- Keep feeding frequency to once a week or every two weeks. That is enough for these plants.
- Sundews cannot eat without mucilage, so wait until you see those dew drops before giving it any food.
- Never use fertilizer to feed sundews. This will literally kill your sundew. Carnivorous plants get their nitrogen from insects, and rich soil will be too much.
Dormancy and Flowering
Most Drosera binata variants go through dormancy. But if you grow the sundew indoors during winter it may no longer go dormant.
Regardless of variant, Drosera binata will go dormant if the temperature drops to freezing. But it will come back to life in the spring provided it is healthy enough. These sundews can only recover from moderate freezing so check the weather in your area.
You can still use the tray method when the plant goes dormant, but it probably will not eat much if at all. It is normal for D. binata to shed leaves and shrivel to down to the roots during this time so do not worry.
Flowering. Most Drosera binata produce large flowers with a good amount of seeds. Most flowers are white but some species produce pink ones. Note that the variants dichotoma and multifilda do not self pollinate. If you are not sure, check the specs of your drosera to determine if it is self pollinating or not.
Drosera binata can be propagated through leaf cuttings, root cuttings, division, seeds and cutting flower stalks. You can use any of these methods on a healthy sundew.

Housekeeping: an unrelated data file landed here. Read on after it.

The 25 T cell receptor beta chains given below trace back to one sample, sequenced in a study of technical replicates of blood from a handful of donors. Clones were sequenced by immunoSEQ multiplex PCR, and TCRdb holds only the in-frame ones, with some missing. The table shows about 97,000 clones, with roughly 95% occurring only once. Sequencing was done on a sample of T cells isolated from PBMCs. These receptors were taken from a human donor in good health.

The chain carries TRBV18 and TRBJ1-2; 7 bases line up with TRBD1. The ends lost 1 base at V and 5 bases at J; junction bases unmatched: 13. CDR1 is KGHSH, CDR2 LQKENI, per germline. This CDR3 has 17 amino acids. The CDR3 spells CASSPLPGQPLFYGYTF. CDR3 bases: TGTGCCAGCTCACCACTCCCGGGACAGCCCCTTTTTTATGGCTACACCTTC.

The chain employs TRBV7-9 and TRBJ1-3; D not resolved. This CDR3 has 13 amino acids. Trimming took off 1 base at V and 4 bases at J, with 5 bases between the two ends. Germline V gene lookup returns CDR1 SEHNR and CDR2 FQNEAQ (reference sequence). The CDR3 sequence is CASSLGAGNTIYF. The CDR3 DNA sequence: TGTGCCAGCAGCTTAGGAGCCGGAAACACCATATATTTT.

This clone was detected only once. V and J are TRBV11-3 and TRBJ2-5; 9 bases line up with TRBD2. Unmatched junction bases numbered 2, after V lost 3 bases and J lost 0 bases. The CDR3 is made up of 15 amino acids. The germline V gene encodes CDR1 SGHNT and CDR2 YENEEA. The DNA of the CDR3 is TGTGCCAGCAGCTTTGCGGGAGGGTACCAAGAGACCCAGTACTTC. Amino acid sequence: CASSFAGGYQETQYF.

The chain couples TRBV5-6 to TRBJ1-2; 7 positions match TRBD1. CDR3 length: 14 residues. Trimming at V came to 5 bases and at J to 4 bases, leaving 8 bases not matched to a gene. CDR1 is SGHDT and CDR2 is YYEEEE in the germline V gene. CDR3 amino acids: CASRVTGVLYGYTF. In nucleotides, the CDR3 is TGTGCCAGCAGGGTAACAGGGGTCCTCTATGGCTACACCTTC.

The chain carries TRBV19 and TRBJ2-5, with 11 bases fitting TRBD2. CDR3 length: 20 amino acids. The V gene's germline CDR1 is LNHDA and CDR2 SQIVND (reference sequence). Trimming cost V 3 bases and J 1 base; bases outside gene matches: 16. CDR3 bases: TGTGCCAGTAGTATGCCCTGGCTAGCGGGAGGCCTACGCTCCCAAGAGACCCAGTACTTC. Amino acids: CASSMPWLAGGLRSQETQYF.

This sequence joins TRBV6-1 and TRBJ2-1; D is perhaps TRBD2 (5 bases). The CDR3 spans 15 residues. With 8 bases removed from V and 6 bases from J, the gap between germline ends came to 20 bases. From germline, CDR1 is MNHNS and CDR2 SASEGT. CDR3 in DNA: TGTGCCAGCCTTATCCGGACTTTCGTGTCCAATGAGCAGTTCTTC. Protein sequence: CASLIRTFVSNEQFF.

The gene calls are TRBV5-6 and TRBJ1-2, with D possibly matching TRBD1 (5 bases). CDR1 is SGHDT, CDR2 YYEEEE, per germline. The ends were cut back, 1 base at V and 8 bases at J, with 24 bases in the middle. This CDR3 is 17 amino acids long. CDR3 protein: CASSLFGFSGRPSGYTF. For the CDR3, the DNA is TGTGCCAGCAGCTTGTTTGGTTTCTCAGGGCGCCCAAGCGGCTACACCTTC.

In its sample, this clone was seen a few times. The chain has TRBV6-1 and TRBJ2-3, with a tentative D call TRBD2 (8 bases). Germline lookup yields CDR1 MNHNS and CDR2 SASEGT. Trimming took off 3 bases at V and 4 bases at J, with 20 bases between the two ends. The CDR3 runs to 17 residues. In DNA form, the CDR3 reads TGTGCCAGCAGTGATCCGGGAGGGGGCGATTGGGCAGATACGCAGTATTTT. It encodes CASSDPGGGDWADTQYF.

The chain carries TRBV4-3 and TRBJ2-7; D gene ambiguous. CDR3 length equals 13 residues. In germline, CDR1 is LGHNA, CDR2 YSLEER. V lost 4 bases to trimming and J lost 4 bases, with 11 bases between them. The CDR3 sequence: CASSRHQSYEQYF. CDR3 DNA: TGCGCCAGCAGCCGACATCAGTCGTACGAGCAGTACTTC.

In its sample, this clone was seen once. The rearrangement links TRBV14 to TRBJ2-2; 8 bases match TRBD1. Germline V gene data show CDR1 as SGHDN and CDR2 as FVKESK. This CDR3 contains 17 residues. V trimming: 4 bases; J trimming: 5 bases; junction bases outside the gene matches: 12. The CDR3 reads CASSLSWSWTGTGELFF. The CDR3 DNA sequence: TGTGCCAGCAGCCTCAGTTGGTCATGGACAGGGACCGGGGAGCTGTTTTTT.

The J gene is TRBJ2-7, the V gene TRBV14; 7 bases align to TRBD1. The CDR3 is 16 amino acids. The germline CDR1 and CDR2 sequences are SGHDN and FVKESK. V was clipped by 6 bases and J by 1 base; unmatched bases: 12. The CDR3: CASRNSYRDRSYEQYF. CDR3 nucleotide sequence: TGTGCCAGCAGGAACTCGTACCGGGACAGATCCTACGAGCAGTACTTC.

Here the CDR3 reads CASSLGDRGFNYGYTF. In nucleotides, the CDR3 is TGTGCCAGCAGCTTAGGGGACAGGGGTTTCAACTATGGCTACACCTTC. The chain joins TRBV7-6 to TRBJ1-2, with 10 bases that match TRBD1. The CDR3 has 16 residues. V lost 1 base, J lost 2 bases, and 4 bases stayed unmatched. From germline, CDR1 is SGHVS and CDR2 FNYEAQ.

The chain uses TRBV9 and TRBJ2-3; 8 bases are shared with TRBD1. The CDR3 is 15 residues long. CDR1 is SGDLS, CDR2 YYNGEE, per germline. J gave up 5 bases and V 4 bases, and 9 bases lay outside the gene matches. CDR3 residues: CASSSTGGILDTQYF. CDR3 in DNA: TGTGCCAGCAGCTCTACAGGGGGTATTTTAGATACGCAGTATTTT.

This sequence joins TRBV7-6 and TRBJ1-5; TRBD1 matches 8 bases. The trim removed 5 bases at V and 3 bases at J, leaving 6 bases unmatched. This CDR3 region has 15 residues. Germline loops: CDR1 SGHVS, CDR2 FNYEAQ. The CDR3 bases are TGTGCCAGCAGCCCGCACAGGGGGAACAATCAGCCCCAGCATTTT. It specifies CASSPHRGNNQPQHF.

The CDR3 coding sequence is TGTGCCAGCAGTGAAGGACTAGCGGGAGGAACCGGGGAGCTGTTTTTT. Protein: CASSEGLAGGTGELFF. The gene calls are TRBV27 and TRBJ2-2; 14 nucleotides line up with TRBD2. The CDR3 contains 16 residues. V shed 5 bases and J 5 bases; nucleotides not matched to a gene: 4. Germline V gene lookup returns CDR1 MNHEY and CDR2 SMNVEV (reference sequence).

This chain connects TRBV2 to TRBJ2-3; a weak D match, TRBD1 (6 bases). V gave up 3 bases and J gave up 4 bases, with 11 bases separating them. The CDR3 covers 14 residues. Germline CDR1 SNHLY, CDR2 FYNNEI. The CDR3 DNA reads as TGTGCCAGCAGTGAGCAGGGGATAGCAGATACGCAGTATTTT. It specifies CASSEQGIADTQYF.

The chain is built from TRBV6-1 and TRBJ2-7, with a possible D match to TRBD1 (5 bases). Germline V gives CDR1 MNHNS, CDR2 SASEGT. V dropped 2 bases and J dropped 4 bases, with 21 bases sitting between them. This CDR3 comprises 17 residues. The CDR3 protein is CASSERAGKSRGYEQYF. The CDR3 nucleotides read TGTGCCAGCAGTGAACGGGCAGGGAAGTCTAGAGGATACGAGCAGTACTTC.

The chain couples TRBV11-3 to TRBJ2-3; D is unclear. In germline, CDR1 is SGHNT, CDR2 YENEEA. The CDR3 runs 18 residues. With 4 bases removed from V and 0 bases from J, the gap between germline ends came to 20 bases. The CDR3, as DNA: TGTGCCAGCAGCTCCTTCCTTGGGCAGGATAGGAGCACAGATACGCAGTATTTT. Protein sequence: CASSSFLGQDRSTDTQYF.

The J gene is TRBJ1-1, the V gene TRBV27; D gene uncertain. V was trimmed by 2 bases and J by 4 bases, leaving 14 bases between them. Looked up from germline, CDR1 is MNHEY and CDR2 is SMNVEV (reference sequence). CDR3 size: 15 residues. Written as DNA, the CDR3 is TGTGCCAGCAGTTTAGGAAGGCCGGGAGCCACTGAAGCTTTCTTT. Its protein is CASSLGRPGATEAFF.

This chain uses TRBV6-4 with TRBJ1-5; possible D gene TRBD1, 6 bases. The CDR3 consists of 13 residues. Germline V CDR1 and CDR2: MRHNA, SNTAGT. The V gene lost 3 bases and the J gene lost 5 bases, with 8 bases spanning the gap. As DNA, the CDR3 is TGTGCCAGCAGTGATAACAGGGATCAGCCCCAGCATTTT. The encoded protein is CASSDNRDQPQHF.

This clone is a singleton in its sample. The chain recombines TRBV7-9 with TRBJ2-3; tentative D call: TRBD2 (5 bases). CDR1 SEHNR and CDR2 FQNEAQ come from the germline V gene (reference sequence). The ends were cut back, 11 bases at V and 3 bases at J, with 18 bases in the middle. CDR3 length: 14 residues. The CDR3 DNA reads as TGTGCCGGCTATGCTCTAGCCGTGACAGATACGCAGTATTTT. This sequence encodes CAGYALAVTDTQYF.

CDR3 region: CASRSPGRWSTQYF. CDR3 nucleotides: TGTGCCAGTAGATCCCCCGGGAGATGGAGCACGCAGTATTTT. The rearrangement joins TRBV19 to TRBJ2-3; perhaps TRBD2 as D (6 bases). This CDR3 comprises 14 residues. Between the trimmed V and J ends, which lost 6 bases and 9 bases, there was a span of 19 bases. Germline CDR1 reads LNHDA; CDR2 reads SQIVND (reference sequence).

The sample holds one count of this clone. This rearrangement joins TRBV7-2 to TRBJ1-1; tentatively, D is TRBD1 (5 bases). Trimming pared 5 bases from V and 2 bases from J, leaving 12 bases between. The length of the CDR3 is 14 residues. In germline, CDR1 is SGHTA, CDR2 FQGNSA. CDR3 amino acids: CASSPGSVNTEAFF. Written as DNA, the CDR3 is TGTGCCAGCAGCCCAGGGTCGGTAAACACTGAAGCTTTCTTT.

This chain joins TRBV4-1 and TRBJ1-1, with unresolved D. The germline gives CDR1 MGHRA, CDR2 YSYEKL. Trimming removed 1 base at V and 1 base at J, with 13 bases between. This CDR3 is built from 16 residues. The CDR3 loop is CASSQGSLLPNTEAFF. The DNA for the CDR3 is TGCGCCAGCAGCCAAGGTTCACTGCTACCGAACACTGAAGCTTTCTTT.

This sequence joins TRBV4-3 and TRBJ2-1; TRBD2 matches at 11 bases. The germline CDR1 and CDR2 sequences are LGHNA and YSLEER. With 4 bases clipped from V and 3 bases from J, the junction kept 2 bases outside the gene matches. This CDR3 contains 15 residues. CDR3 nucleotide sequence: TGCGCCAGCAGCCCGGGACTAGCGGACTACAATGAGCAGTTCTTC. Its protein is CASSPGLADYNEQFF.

D. binata division and root cuttings. Wait until dormancy to divide the plant. Root cuttings is easy to do anytime. One of the benefits of D. binata is they have long, thick roots which simplifies cutting.
Flower stalk and leaf cuttings are also straightforward. Cut the pieces off the plant, place it in a separate location and let it grow. Water and light are critical during this period and as it grows, you have to feed the leaves as well.
As for seeds, gather as many as you need from its flowers. Cold stratification is not required but it can speed growth with some variants. Feed every couple of weeks and it should flower in 18 months or so. Some species grow faster than others but with proper feeding there will be no problems.
Drosera binata comes in several forms, but the caring process is similar. As long as the environment is suited for this plant it will grow, and grow fast if well fed. Given how easy it is to propagate you can have several Forked Leaved Sundews quickly.
My fascination with carnivorous plants began many, many years ago with Venus Fly Traps. Now I am more than happy to impart what I know with other enthusiasts and those who are curious about meat eating plants.